I can’t definitively say that the boom of technology is responsible for this anomaly, but it is certainly a factor. I thought about daydreams. Daydreams are where I spent most of the mundane moments of my childhood. I would imagine full conversations, relationships, and entire lives. If I wasn’t engaging with somebody or something in the outside world, I was actively engaging with myself in my head. I wonder how long the human brain can sustain that level of exertion. Daydreams were pleasant, I could escape from a boring lecture and disappear into my mind. I’m curious to see how many of these students can also retreat into their own worlds. I can’t define the barrier, but I’m searching for a key to open these students up to their imaginations.
Is clinically induced boredom a thing?
I suppose that these children need exposure to all forms of creativity to unlock that imagination that they assuredly have. We call it differentiation, but really, it is just bird-shot. Sometimes we hit our target and inspire young minds and sometimes we whiff. I intend to open the robotic minds of this portion of the youth and install new hardware. Without the foundation of imagination, critical thinking is far out of reach.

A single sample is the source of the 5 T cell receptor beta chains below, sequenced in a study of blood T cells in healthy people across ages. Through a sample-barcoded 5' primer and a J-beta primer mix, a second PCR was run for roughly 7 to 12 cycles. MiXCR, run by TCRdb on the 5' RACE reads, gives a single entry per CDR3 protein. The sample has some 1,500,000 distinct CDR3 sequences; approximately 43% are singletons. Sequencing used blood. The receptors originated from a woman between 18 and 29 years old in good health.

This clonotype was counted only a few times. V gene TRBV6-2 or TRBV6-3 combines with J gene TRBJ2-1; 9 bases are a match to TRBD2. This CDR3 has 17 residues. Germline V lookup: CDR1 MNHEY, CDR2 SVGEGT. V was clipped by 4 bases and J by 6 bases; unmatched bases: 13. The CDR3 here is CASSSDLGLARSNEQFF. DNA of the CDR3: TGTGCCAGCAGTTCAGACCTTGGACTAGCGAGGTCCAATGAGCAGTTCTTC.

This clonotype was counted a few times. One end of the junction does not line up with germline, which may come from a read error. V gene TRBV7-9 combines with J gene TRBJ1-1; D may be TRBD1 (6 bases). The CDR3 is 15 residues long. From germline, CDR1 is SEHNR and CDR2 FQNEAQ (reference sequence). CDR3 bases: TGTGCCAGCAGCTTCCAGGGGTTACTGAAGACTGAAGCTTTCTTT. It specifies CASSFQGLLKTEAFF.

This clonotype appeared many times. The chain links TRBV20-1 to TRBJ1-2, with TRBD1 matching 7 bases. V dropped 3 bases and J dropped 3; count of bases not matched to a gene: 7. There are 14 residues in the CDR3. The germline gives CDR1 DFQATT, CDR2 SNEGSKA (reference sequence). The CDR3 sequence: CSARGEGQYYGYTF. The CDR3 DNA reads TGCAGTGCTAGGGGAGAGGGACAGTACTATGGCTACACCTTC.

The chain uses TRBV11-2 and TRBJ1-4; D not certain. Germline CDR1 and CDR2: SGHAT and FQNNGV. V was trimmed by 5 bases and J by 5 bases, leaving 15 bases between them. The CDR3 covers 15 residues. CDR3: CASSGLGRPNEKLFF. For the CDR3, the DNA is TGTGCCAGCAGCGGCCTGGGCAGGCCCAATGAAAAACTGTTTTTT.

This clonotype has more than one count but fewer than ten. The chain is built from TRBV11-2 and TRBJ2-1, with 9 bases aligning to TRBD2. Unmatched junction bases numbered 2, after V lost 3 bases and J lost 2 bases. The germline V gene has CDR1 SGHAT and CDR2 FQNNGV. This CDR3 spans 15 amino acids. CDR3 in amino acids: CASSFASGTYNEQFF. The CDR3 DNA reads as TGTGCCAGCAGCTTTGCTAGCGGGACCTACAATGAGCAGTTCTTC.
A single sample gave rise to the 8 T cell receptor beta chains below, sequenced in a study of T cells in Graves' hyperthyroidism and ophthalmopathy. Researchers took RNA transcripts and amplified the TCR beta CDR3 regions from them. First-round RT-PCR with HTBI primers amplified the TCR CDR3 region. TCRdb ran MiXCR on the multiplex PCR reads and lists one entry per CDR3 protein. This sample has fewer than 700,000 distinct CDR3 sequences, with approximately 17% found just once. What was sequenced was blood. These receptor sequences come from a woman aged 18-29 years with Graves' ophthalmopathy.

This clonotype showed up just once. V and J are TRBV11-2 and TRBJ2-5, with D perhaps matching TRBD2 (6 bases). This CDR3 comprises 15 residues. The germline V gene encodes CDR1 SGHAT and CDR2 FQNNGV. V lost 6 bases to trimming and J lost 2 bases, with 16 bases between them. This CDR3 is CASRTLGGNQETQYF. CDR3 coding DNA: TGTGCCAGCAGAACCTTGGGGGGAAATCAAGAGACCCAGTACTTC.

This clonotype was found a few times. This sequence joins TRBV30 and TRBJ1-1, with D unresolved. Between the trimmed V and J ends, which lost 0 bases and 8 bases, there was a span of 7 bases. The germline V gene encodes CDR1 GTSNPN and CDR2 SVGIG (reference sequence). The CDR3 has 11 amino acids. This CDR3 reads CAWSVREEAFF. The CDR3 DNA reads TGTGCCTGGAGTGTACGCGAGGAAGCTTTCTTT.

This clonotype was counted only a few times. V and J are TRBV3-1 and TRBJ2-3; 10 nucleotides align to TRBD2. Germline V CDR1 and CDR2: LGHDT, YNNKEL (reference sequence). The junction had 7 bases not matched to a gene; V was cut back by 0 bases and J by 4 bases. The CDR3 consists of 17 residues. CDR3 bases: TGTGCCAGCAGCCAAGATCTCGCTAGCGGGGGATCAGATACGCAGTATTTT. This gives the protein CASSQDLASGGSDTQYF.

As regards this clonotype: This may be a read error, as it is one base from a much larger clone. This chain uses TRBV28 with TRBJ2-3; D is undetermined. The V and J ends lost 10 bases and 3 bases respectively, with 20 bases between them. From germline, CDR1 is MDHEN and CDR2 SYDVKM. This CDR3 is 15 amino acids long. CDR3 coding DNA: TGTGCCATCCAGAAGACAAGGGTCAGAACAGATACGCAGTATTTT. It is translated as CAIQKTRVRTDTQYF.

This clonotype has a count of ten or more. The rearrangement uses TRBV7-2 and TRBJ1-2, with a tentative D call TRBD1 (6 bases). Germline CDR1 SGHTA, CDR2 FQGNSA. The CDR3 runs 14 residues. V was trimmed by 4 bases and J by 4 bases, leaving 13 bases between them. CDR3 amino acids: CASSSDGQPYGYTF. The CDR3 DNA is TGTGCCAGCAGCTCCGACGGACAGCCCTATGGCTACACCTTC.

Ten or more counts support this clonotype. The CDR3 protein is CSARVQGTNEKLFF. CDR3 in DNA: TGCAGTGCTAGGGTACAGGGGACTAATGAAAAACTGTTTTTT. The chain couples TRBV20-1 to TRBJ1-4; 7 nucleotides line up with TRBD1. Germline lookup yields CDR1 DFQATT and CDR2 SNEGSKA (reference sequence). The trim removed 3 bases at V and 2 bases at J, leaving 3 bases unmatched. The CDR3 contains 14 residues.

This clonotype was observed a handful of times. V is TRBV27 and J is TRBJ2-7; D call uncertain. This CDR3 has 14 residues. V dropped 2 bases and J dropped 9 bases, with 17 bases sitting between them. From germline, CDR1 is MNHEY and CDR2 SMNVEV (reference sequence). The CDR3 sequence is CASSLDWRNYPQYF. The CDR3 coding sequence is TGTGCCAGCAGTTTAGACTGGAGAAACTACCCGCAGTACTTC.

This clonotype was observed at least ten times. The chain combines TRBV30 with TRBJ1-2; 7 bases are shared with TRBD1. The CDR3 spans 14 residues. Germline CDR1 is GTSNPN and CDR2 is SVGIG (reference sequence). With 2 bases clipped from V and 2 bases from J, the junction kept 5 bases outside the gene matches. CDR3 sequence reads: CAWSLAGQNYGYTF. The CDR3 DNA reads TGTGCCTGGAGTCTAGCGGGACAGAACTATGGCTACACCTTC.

Is it even possible to teach someone to daydream?
Would that be the biggest mistake of my career?
I don’t have answers to these questions. I can only hedge my bets that I can find some way to connect to these goblins and clear a path to creativity.
I spent my commute silently contemplating these thoughts. Having the same conversation in my head, that I’m typing up now. Perhaps you do the same thing, imagine conversations in your head, stare off into space, fantasize about a life you could never live, drool on your desk; Keep daydreaming.
Promoting active listening to a world that doesn’t hear me.